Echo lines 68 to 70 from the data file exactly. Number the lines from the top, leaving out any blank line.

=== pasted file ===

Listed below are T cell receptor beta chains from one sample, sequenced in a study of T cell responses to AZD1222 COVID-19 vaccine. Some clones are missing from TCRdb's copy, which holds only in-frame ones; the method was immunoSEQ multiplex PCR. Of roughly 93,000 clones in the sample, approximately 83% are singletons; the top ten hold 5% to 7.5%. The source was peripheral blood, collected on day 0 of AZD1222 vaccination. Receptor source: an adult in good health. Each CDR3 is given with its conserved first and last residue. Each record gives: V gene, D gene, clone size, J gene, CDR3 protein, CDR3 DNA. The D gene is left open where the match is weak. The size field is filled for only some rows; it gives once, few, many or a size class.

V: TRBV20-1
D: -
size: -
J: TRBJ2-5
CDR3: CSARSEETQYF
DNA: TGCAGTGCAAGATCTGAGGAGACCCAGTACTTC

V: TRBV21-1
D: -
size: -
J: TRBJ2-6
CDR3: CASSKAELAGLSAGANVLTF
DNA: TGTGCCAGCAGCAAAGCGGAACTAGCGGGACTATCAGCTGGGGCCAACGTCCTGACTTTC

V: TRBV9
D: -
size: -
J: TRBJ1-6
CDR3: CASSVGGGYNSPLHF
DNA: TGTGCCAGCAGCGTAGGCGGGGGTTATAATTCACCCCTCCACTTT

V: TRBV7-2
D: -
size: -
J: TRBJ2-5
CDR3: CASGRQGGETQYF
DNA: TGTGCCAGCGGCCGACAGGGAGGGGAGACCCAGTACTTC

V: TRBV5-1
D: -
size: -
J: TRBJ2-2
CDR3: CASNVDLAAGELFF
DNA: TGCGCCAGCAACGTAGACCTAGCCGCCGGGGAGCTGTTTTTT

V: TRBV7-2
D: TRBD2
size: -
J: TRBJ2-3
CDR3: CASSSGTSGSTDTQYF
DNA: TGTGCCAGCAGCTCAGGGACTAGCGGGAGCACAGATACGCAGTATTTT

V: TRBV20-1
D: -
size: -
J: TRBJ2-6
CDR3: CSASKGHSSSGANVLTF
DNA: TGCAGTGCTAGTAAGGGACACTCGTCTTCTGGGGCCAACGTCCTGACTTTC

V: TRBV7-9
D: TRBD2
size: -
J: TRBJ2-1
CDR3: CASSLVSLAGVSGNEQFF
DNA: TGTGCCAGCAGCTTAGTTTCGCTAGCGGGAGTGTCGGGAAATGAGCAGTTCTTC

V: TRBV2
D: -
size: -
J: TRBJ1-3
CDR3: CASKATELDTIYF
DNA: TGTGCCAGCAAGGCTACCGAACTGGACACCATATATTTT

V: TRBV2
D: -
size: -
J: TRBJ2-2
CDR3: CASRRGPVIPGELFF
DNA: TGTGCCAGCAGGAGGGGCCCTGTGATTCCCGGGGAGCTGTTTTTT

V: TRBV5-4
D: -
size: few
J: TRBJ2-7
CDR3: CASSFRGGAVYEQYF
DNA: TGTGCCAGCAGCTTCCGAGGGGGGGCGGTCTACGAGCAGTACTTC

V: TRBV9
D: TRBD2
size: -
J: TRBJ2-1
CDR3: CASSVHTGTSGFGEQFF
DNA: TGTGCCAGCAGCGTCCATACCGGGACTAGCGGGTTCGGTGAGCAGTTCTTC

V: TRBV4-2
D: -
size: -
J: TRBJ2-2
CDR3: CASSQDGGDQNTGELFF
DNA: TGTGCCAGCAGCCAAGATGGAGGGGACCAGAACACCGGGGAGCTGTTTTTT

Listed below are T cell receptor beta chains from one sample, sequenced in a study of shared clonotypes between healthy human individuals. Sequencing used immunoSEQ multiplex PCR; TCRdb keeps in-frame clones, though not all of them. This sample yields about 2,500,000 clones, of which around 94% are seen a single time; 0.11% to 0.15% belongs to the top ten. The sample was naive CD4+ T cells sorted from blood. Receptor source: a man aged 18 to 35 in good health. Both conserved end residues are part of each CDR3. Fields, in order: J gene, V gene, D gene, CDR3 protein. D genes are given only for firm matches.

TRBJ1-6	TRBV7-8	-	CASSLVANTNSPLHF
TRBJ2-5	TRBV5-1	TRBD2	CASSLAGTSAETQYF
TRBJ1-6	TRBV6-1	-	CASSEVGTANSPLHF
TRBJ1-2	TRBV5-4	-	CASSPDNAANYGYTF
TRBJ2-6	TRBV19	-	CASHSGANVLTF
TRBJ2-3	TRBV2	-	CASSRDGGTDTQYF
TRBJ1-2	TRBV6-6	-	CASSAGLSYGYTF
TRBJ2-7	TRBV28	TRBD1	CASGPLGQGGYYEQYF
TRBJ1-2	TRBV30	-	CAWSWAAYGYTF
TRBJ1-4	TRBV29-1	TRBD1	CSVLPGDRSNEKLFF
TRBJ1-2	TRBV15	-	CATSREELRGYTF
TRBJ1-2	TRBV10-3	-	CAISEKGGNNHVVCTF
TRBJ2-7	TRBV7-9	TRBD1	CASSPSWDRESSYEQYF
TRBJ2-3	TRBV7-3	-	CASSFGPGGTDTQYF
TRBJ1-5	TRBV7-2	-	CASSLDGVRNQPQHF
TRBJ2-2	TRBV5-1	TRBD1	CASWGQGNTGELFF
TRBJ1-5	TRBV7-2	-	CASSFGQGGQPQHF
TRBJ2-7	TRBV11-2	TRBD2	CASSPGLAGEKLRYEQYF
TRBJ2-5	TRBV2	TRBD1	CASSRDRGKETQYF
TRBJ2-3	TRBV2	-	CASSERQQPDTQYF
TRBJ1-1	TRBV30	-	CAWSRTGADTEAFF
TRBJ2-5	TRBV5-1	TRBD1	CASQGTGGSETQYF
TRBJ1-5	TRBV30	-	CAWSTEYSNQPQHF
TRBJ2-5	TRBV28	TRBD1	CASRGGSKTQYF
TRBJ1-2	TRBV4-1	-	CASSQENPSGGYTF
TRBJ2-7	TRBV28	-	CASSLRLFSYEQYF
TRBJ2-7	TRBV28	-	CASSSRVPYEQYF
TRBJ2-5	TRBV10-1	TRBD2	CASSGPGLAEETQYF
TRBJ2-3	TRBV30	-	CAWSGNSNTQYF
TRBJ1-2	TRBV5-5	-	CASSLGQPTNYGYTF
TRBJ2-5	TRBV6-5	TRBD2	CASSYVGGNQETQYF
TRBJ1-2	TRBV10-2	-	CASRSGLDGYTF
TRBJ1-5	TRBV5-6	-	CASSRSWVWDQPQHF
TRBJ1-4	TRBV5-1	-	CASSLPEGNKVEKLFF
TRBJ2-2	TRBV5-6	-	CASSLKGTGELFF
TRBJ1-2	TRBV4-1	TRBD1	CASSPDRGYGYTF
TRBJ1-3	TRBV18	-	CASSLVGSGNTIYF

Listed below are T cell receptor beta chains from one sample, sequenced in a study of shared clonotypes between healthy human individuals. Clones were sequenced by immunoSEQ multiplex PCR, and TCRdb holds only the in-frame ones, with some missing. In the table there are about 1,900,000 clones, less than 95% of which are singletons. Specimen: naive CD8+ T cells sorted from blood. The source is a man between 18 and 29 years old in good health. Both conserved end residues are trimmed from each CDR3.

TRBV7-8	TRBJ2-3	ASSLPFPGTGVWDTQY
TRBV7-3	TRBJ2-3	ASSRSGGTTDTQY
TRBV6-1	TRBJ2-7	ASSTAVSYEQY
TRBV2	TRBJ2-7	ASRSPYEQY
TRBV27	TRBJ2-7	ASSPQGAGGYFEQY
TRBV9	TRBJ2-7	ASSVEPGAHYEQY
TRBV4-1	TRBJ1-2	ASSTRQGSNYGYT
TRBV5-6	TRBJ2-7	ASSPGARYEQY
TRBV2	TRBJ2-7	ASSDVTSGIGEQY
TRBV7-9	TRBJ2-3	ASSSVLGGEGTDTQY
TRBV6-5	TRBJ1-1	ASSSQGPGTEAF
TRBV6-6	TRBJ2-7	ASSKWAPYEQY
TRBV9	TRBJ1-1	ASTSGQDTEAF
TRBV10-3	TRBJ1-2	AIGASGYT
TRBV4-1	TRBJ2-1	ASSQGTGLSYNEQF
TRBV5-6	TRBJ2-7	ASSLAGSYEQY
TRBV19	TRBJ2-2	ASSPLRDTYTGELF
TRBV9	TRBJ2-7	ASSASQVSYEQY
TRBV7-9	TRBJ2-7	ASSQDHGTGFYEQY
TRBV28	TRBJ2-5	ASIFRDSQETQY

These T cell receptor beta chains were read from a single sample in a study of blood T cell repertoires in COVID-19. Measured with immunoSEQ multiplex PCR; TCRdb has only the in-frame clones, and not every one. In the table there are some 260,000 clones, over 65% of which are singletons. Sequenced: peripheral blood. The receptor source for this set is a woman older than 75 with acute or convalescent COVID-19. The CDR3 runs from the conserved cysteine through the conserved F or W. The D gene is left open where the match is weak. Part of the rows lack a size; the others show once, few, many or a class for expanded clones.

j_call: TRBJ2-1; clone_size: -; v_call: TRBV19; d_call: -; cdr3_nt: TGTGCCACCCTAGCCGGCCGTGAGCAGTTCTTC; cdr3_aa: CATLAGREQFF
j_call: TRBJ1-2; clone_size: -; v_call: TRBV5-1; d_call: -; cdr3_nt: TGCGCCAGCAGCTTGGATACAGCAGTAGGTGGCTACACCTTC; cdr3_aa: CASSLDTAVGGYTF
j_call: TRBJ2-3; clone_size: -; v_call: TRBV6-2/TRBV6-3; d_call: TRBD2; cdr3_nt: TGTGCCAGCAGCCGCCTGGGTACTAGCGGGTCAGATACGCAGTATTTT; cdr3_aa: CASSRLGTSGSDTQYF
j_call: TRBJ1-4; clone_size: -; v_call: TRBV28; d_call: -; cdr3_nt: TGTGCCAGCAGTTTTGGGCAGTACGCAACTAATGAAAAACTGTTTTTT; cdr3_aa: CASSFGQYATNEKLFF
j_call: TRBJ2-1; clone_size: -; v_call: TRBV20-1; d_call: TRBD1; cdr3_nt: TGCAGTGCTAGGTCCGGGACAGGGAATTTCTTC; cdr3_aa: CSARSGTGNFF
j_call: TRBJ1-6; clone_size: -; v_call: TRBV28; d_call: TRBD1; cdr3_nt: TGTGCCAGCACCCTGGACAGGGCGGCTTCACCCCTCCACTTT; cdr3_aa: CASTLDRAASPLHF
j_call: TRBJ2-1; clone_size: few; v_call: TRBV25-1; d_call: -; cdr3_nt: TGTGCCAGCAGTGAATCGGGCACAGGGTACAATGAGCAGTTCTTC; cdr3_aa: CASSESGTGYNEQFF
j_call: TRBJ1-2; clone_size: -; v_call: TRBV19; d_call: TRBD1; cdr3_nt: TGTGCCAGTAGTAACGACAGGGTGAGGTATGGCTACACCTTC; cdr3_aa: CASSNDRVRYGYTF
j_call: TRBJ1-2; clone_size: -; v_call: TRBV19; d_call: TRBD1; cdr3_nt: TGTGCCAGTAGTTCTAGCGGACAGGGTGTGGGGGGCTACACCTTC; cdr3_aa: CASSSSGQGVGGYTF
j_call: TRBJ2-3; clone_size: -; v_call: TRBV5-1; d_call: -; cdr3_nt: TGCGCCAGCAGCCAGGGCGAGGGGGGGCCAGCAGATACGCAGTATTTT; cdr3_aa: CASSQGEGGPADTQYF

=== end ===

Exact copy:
V: TRBV9
D: TRBD2
size: -